These are single characters. The keyword used to define character variables is,

char

An example of a character value is the letter A. An example of declaring a character variable called letter is,

char letter;

letter = ‘A’;

Note the assignment of the character A to the variable letter is done by enclosing the value in single quotes.

#include < stdio.h >

main()

{

int sum;

float money; char letter; double pi;

sum = 10; /* assign integer value */ money = 2.21; /* assign float value */ letter = ‘A’; /* assign character value */ pi = 2.01E6; /* assign a double value */ printf(“value of sum = %d\n”, sum );

printf(“value of money = %f\n”, money ); printf(“value of letter = %c\n”, letter ); printf(“value of pi = %e\n”, pi );

}

Sample program output

value of sum = 10

value of money = 2.210000 value of letter = A

value of pi = 2.010000e+06


4. Describe the various types of operators in ‘C’ language along with its priority.

An ex pr e s s I o n is a sequence of operators and operands that specifies computation of a value, or that designates an object or a function, or that generates side effects, or that performs a combination thereof.

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1. ARITHMETIC OPERATORS:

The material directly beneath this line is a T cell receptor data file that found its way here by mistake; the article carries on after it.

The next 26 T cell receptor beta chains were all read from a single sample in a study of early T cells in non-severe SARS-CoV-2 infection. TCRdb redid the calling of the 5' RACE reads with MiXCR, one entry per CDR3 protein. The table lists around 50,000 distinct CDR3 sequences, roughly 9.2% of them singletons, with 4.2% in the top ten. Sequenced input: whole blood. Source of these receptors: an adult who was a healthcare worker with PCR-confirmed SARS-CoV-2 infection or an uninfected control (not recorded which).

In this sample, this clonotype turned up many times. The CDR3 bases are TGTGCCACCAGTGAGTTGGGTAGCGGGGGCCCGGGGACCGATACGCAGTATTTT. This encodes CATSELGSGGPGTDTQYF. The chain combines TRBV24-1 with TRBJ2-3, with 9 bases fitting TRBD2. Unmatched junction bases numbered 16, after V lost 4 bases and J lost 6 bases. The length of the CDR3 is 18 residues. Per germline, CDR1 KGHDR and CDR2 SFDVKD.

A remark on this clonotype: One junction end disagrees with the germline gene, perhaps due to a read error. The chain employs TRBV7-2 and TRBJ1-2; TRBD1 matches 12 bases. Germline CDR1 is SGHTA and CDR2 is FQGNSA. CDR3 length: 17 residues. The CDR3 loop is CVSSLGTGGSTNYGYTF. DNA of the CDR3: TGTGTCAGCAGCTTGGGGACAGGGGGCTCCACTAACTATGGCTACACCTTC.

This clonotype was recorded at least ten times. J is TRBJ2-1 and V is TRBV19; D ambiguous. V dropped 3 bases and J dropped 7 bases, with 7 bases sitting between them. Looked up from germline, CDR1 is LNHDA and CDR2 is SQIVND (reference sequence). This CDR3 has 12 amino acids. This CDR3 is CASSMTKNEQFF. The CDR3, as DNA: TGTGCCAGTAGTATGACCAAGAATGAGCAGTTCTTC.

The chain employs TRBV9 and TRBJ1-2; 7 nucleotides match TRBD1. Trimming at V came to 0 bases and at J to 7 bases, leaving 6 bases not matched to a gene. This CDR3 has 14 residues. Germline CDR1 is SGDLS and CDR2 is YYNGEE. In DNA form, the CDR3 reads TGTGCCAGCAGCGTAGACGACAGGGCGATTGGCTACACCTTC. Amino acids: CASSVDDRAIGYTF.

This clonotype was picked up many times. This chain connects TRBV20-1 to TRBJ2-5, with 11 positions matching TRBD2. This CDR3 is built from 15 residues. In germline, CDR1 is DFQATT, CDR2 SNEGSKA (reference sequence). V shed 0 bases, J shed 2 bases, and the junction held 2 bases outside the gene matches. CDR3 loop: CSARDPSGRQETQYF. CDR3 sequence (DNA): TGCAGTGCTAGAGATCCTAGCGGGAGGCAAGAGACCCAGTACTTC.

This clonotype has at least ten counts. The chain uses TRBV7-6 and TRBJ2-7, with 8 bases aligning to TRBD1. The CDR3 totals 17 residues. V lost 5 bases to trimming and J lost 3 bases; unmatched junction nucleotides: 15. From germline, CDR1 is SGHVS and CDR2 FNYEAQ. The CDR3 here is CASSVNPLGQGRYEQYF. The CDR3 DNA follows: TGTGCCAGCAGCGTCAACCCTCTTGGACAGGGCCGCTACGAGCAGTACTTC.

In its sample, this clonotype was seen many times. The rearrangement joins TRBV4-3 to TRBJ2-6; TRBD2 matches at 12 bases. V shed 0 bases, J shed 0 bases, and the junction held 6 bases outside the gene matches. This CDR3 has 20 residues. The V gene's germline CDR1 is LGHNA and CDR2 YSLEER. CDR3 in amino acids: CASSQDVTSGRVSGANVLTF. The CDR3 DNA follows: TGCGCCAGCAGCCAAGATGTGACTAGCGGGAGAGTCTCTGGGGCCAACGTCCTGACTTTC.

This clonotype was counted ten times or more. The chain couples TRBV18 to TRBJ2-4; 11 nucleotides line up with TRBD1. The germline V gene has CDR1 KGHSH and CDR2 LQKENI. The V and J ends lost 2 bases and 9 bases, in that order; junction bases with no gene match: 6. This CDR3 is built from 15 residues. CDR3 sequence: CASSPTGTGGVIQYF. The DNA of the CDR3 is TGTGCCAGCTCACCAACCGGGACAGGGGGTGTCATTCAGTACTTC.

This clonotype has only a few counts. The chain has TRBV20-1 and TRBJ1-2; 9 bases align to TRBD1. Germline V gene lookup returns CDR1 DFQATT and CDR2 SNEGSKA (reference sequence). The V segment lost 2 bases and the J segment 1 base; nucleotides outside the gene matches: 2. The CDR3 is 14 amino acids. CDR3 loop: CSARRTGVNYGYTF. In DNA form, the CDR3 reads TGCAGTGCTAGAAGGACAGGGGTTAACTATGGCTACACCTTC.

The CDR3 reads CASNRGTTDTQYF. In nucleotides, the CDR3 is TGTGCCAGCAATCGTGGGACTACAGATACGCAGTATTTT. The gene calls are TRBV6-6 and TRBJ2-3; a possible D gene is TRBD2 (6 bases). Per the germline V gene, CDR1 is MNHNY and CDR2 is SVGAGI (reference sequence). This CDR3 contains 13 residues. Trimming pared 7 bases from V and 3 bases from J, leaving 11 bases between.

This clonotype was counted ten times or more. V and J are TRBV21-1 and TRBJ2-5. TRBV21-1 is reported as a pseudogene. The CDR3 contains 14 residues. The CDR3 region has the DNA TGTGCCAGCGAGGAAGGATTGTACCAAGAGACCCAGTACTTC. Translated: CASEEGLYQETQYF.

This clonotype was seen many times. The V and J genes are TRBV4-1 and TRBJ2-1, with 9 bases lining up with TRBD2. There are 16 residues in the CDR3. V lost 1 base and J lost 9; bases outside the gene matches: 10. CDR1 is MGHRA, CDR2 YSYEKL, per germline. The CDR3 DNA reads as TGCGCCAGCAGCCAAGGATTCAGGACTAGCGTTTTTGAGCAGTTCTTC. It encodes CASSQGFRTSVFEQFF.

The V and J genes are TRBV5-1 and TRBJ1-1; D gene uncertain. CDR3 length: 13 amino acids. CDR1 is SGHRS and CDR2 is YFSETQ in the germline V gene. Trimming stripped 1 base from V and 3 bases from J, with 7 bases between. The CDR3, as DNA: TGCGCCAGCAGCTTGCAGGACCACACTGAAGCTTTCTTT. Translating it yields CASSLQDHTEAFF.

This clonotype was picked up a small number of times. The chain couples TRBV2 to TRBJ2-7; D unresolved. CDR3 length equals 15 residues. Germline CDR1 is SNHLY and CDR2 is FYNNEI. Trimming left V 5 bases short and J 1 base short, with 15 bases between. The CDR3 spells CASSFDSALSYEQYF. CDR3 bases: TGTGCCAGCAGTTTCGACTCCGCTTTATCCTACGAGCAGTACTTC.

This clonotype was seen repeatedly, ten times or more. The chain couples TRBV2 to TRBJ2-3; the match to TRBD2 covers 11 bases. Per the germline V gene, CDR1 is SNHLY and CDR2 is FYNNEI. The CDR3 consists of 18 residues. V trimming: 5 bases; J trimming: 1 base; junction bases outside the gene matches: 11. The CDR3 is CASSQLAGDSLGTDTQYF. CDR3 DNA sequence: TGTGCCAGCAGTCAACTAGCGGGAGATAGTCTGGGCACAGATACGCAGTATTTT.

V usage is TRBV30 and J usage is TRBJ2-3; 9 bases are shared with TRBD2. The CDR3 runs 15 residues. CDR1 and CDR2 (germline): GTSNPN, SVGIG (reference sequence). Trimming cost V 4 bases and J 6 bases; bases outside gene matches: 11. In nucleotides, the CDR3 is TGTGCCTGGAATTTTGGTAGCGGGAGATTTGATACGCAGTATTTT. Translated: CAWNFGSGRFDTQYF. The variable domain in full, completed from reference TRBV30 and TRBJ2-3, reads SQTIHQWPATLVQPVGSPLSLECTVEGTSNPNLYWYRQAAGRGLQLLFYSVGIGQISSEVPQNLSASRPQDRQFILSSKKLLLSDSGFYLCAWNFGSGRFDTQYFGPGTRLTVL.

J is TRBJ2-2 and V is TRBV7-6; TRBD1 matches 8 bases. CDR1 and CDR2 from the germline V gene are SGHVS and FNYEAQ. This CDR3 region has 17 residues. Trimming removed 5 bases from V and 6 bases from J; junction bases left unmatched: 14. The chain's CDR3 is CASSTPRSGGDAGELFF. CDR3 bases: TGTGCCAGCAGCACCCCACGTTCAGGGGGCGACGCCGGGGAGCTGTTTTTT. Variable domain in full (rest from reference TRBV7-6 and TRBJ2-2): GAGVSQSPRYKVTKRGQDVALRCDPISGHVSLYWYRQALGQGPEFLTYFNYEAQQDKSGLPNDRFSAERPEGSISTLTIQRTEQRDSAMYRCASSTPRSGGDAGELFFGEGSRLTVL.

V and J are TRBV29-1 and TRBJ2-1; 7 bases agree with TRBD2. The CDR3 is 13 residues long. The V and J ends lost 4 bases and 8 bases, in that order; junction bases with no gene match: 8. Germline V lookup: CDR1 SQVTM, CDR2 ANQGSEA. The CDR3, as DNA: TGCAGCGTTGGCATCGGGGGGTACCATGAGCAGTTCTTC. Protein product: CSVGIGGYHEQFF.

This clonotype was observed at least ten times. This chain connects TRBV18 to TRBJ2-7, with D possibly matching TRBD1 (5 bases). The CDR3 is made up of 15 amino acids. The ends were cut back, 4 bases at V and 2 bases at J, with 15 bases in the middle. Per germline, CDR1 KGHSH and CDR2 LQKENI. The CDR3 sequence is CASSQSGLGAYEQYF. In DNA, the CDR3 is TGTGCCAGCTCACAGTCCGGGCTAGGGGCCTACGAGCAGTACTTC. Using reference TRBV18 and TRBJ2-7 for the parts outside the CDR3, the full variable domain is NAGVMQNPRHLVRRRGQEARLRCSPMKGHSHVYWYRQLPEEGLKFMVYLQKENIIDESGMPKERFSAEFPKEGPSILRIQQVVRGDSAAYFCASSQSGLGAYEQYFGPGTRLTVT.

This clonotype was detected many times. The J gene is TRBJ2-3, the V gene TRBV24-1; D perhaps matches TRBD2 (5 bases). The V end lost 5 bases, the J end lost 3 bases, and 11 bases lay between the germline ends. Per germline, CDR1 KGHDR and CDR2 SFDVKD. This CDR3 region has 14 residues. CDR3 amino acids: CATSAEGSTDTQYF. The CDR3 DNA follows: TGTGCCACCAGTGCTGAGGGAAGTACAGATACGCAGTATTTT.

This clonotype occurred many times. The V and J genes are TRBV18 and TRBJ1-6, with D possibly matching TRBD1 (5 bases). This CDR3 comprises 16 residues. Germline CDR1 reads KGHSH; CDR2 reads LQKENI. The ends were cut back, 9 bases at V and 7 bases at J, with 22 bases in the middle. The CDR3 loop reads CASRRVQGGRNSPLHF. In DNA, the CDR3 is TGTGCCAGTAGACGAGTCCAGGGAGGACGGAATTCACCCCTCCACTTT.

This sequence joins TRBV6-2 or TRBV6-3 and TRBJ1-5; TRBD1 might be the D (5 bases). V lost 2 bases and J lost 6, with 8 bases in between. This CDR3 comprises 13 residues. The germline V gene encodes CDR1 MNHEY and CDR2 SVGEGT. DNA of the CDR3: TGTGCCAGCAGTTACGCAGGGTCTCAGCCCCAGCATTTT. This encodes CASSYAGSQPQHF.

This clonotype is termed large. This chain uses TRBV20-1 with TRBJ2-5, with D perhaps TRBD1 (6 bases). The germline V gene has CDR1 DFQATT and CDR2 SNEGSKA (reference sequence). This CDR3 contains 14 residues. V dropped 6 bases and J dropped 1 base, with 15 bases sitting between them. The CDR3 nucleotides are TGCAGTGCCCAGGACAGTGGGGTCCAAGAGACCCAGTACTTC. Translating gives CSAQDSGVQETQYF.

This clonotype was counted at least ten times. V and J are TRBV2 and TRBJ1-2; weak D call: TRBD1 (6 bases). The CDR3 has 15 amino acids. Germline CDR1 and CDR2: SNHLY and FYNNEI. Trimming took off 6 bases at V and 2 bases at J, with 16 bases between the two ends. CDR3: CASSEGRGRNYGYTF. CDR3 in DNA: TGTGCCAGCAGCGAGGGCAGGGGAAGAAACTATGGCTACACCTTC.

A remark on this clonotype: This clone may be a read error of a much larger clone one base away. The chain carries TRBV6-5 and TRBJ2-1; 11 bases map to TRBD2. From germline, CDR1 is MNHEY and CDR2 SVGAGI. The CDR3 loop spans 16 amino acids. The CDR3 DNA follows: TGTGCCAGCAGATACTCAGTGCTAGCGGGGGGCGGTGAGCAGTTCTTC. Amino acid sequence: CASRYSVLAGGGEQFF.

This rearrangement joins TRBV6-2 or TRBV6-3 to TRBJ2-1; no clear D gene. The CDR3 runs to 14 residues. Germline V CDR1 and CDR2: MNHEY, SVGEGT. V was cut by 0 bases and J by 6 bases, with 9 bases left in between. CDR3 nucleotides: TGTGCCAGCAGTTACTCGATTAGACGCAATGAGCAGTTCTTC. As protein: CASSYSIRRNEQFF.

The symbols of the arithmetic operators are:-

Example:

#include <stdio.h>

main()

{

int sum = 50; float modulus; modulus = sum % 10;

printf(“The %% of %d by 10 is %f\n”, sum, modulus);

}

PRE/POST INCREMENT/DECREMENT OPERATORS

PRE means do the operation first followed by any assignment operation. POST

means do the operation after any assignment operation. Consider the following statements ++count; /* PRE Increment, means add one to count */ count++; /* P OST Increment, means add one to count */

Example:

#include <stdio.h>

main()

{

int count = 0, loop;

loop = ++count; /* same as count = count + 1; loop = count; */

printf(“loop = %d, count = %d\n”, loop, count);

loop = count++; /* same as loop = count; count = count + 1; */

printf(“loop = %d, count = %d\n”, loop, count);

}

If the operator precedes (is on the left hand side) of the variable, the operation is performed first, so the statement

loop = ++count;

really means increment count first, then assign the new value of count to loop.

2. THE RELATIONAL OPERATORS

These allow the comparison of two or more variables.

= = equal to

! = not equal

< less than

< = less than or equal to

> greater than

> = greater than or equal to

Example:

#include <stdio.h>

main() /* Program introduces the for statement, counts to ten */

{

int count;

for( count = 1; count <= 10; count = count + 1 )

printf(“%d “, count );

printf(“\n”);

}

3. LOGICAL OPERATORS (AND, NOT, OR, EOR) Combining more than one condition

These allow the testing of more than one condition as part of selection

statements. The symbols are

LOGICAL AND &&

Logical and requires all conditions to evaluate as TRUE (non-zero).

LOGICAL OR ||

Logical or will be executed if any ONE of the conditions is TRUE (non-zero).

LOGICAL NOT !

logical not negates (changes from TRUE to FALSE, vsvs) a condition.